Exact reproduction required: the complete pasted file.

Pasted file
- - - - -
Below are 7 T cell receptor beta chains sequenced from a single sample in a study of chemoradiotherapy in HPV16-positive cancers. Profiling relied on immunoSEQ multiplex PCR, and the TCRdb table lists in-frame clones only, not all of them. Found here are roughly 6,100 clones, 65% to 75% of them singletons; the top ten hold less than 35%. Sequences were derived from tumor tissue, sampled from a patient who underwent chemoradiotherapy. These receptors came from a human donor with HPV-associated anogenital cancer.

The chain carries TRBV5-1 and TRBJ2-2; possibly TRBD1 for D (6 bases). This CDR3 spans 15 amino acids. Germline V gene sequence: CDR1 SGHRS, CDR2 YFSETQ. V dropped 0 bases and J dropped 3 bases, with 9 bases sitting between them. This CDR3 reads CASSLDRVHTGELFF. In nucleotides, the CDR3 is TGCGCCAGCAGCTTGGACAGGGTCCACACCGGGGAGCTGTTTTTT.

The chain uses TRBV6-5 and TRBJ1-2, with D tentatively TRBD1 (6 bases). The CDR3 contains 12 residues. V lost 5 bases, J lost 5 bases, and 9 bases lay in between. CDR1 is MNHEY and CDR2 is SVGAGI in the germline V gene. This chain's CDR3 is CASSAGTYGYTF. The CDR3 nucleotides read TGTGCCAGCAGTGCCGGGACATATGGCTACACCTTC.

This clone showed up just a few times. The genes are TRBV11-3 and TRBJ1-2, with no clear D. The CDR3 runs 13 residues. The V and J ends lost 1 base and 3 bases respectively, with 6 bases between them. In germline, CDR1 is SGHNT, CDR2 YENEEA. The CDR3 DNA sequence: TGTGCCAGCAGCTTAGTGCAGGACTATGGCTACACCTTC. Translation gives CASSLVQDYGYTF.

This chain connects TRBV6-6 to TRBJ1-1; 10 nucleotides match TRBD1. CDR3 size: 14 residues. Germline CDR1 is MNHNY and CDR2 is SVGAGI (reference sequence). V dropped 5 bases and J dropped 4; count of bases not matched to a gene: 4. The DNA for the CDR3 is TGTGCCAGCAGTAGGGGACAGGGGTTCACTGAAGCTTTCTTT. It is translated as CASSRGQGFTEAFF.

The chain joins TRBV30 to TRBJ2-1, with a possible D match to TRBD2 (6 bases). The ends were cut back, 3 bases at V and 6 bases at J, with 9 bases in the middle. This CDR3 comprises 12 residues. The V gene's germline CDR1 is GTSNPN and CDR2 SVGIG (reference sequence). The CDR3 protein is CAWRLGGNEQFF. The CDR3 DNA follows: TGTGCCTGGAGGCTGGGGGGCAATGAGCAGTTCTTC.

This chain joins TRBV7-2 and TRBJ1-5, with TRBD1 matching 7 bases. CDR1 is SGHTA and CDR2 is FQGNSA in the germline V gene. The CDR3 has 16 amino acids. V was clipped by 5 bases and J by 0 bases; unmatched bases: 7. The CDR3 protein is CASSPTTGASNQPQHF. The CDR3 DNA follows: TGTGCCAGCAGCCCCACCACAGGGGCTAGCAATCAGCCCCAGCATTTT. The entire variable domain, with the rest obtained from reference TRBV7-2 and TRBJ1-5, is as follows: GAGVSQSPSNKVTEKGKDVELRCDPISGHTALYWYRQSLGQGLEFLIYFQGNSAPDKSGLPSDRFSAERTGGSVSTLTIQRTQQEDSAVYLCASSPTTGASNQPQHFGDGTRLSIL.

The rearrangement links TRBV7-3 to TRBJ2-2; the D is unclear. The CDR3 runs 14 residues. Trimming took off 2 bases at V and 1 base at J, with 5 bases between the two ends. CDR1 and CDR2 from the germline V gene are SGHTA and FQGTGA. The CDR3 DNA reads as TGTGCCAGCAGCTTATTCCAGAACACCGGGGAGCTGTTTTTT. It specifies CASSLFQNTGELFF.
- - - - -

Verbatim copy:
Below are 7 T cell receptor beta chains sequenced from a single sample in a study of chemoradiotherapy in HPV16-positive cancers. Profiling relied on immunoSEQ multiplex PCR, and the TCRdb table lists in-frame clones only, not all of them. Found here are roughly 6,100 clones, 65% to 75% of them singletons; the top ten hold less than 35%. Sequences were derived from tumor tissue, sampled from a patient who underwent chemoradiotherapy. These receptors came from a human donor with HPV-associated anogenital cancer.

The chain carries TRBV5-1 and TRBJ2-2; possibly TRBD1 for D (6 bases). This CDR3 spans 15 amino acids. Germline V gene sequence: CDR1 SGHRS, CDR2 YFSETQ. V dropped 0 bases and J dropped 3 bases, with 9 bases sitting between them. This CDR3 reads CASSLDRVHTGELFF. In nucleotides, the CDR3 is TGCGCCAGCAGCTTGGACAGGGTCCACACCGGGGAGCTGTTTTTT.

The chain uses TRBV6-5 and TRBJ1-2, with D tentatively TRBD1 (6 bases). The CDR3 contains 12 residues. V lost 5 bases, J lost 5 bases, and 9 bases lay in between. CDR1 is MNHEY and CDR2 is SVGAGI in the germline V gene. This chain's CDR3 is CASSAGTYGYTF. The CDR3 nucleotides read TGTGCCAGCAGTGCCGGGACATATGGCTACACCTTC.

This clone showed up just a few times. The genes are TRBV11-3 and TRBJ1-2, with no clear D. The CDR3 runs 13 residues. The V and J ends lost 1 base and 3 bases respectively, with 6 bases between them. In germline, CDR1 is SGHNT, CDR2 YENEEA. The CDR3 DNA sequence: TGTGCCAGCAGCTTAGTGCAGGACTATGGCTACACCTTC. Translation gives CASSLVQDYGYTF.

This chain connects TRBV6-6 to TRBJ1-1; 10 nucleotides match TRBD1. CDR3 size: 14 residues. Germline CDR1 is MNHNY and CDR2 is SVGAGI (reference sequence). V dropped 5 bases and J dropped 4; count of bases not matched to a gene: 4. The DNA for the CDR3 is TGTGCCAGCAGTAGGGGACAGGGGTTCACTGAAGCTTTCTTT. It is translated as CASSRGQGFTEAFF.

The chain joins TRBV30 to TRBJ2-1, with a possible D match to TRBD2 (6 bases). The ends were cut back, 3 bases at V and 6 bases at J, with 9 bases in the middle. This CDR3 comprises 12 residues. The V gene's germline CDR1 is GTSNPN and CDR2 SVGIG (reference sequence). The CDR3 protein is CAWRLGGNEQFF. The CDR3 DNA follows: TGTGCCTGGAGGCTGGGGGGCAATGAGCAGTTCTTC.

This chain joins TRBV7-2 and TRBJ1-5, with TRBD1 matching 7 bases. CDR1 is SGHTA and CDR2 is FQGNSA in the germline V gene. The CDR3 has 16 amino acids. V was clipped by 5 bases and J by 0 bases; unmatched bases: 7. The CDR3 protein is CASSPTTGASNQPQHF. The CDR3 DNA follows: TGTGCCAGCAGCCCCACCACAGGGGCTAGCAATCAGCCCCAGCATTTT. The entire variable domain, with the rest obtained from reference TRBV7-2 and TRBJ1-5, is as follows: GAGVSQSPSNKVTEKGKDVELRCDPISGHTALYWYRQSLGQGLEFLIYFQGNSAPDKSGLPSDRFSAERTGGSVSTLTIQRTQQEDSAVYLCASSPTTGASNQPQHFGDGTRLSIL.

The rearrangement links TRBV7-3 to TRBJ2-2; the D is unclear. The CDR3 runs 14 residues. Trimming took off 2 bases at V and 1 base at J, with 5 bases between the two ends. CDR1 and CDR2 from the germline V gene are SGHTA and FQGTGA. The CDR3 DNA reads as TGTGCCAGCAGCTTATTCCAGAACACCGGGGAGCTGTTTTTT. It specifies CASSLFQNTGELFF.